Yet less than 7% of economically disadvantaged kids are prepared for college, compared with 27% of children who are not economically disadvantaged.
Those who enroll in community college or university in either state can spend months taking remedial courses before their coursework counts towards a degree, says Jim Lanich of Educational Results Partnership, an Education is the biggest budget item in both states, costing $100bn per year in California and $50bn in Texas. “Education is the single largest enterprise in California. And it sucks,” exclaims David Crane of Govern for California, a political outfit.
Many teachers struggle to buy their own house, says Eric Heins, who runs the California Teachers Association, a union.
The Golden State also maintains a more generous system of benefits for pensioners.
The school district, with nearly 90% low-income students, has increased achievement across all grades and subjects by 13%.
Texas wants 60% of its high-school graduates to receive a certificate, two- or four-year degree by 2030, but currently less than half that number are achieving that aim.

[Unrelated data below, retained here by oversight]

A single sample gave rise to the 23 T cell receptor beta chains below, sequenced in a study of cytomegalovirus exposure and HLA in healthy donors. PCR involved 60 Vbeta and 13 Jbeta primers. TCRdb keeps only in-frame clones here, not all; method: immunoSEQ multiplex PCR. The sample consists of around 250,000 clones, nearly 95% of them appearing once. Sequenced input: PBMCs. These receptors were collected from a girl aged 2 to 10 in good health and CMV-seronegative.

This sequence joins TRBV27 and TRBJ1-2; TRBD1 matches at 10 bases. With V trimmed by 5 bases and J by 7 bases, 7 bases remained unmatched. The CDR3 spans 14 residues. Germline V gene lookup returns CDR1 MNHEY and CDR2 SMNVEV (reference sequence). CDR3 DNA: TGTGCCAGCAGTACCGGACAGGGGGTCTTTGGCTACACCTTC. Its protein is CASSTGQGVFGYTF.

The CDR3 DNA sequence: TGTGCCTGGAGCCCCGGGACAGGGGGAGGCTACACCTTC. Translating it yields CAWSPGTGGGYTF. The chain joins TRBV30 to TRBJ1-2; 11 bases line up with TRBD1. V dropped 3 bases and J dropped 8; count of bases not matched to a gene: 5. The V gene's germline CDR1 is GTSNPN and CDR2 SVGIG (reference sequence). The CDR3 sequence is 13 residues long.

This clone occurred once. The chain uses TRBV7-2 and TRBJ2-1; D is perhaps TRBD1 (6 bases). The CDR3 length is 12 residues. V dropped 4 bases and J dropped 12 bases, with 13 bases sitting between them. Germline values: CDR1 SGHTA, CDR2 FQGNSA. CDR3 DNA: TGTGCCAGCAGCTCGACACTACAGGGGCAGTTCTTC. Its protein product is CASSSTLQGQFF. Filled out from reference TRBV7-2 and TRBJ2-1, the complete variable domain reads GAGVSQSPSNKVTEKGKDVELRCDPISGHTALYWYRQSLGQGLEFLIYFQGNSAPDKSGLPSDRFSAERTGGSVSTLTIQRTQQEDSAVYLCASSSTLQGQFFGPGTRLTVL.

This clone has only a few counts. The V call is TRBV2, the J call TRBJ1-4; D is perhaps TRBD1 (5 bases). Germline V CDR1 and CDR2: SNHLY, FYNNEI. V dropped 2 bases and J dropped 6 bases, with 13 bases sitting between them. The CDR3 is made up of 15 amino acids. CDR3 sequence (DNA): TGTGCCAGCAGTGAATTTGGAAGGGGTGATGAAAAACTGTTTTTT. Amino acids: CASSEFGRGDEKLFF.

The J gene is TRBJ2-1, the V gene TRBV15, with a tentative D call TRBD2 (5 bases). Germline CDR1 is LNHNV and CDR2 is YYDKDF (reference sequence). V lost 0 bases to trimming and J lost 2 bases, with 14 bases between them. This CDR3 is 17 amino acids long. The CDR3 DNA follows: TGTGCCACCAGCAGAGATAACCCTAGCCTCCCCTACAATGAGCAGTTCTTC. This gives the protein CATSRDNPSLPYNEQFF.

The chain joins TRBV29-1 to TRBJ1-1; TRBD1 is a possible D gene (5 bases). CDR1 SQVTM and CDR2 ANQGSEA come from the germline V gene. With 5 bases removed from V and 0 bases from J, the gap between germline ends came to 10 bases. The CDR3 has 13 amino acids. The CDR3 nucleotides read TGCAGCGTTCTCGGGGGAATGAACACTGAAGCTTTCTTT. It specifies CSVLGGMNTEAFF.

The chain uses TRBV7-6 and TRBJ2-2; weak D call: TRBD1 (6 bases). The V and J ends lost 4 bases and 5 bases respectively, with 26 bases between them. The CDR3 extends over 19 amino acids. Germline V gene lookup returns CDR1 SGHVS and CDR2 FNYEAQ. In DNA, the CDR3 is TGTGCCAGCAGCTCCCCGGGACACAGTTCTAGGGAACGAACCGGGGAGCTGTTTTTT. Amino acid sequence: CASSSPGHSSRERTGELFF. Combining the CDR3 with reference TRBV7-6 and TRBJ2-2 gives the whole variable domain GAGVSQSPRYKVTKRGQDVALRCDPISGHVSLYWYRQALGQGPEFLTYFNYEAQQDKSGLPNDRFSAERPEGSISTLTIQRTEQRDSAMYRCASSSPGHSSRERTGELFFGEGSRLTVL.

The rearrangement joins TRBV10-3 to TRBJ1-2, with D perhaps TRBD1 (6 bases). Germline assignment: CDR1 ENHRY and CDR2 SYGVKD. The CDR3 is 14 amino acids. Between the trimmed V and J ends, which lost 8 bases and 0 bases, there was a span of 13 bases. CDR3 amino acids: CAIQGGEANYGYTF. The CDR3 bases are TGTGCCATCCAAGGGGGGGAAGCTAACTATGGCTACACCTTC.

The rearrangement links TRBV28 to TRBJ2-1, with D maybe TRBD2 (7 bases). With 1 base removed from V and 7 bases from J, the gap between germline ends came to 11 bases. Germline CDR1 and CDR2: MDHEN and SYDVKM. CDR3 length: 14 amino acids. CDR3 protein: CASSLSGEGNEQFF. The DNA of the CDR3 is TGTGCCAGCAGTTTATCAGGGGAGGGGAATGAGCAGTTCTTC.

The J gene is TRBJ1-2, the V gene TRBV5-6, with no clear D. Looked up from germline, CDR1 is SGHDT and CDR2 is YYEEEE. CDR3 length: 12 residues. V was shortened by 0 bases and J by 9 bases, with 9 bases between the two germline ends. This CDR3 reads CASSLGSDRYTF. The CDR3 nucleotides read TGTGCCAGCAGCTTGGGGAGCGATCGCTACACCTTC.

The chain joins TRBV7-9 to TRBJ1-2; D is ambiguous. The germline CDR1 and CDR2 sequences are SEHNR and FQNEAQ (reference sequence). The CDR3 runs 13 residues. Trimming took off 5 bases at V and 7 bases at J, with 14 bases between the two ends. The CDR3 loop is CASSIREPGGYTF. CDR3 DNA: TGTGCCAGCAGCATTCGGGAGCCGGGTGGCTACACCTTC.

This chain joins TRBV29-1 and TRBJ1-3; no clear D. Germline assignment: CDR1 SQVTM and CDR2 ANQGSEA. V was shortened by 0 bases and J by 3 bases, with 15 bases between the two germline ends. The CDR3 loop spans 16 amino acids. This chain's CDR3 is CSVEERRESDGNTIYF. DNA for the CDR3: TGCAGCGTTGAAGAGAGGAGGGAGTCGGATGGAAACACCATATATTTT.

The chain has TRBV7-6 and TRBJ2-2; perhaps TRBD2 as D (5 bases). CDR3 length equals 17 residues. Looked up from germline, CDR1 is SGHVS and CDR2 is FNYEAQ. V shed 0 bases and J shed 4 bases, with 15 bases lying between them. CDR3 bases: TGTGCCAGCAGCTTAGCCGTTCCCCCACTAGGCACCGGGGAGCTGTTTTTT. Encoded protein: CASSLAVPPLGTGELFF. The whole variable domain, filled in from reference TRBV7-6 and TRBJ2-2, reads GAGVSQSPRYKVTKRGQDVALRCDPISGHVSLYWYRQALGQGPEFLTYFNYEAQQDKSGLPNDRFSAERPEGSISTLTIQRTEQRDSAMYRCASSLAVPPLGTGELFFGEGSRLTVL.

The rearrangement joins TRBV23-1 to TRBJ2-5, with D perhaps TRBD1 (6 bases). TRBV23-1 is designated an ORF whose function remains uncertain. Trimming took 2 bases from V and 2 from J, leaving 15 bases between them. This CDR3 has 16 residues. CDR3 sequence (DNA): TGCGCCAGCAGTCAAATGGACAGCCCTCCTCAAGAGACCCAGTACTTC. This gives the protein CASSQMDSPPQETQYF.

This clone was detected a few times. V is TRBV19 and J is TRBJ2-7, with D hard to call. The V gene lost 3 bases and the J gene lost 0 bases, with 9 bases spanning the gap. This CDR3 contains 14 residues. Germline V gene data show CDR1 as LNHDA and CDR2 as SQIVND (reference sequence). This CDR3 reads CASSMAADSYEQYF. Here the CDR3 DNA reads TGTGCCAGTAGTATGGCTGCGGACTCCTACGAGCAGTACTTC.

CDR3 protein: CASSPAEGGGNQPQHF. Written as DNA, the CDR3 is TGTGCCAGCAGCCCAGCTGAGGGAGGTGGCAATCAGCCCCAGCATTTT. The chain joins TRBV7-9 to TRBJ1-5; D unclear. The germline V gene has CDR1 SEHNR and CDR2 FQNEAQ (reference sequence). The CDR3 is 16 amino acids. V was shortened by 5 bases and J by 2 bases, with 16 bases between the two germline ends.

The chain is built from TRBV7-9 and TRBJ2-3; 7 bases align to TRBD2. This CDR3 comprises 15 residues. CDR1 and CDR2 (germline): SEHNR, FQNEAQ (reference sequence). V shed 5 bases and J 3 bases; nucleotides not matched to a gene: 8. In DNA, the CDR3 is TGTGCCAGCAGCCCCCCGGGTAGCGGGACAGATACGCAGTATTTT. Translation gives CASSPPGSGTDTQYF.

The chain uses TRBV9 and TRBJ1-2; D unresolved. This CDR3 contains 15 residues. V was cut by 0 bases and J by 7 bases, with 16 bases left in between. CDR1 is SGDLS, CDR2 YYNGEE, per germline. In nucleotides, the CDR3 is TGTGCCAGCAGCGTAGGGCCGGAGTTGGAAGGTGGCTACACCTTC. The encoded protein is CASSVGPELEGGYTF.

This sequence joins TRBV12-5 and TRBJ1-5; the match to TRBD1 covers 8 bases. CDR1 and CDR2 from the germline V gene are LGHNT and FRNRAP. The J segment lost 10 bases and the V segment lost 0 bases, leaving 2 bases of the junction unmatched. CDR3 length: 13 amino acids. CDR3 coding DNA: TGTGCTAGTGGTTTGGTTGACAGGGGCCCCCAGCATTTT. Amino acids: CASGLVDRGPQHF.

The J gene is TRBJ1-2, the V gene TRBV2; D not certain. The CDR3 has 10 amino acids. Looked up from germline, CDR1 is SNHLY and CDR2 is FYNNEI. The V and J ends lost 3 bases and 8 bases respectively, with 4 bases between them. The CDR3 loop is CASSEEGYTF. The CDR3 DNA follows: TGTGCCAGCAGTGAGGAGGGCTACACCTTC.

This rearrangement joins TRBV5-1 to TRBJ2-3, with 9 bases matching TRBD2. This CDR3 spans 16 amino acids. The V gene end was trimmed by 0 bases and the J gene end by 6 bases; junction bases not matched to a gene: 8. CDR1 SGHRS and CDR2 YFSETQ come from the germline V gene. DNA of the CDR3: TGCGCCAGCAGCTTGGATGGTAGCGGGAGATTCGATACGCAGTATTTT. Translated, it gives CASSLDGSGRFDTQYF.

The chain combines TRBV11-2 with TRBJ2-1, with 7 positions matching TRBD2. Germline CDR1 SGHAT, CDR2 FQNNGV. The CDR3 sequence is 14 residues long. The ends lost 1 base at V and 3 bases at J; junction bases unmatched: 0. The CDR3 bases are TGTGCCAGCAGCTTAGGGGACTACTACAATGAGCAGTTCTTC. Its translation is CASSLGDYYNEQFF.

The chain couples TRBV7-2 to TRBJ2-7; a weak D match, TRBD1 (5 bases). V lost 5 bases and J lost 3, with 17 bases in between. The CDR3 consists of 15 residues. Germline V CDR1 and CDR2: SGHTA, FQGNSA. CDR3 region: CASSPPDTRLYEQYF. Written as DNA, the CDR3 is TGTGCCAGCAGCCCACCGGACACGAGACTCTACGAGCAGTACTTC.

It is one of four states to offer lifetime tenure to teachers after only two years.
In most states, including Texas, achieving tenure takes three or more years, and even after that it is easier to fire underperforming employees.
A high-ranking education official in Texas compares his state’s poor performance to “being the thinnest fat dude. In the fiscal year 2015-16 California spent ,420 per pupil, 22% more than Texas but 4% less than the national average, according to the National Centre for Education Statistics, which tracks spending.
It’s not adequate for our kids.” Why, then, is performance so disappointing? Around three-fifths of their students are economically disadvantaged and one-fifth are bilingual or still learning English, making their task especially challenging. Funding for education in California has risen by 60% since 2010 and is at a 30-year high, but given the needs and backgrounds of its students the state still underinvests.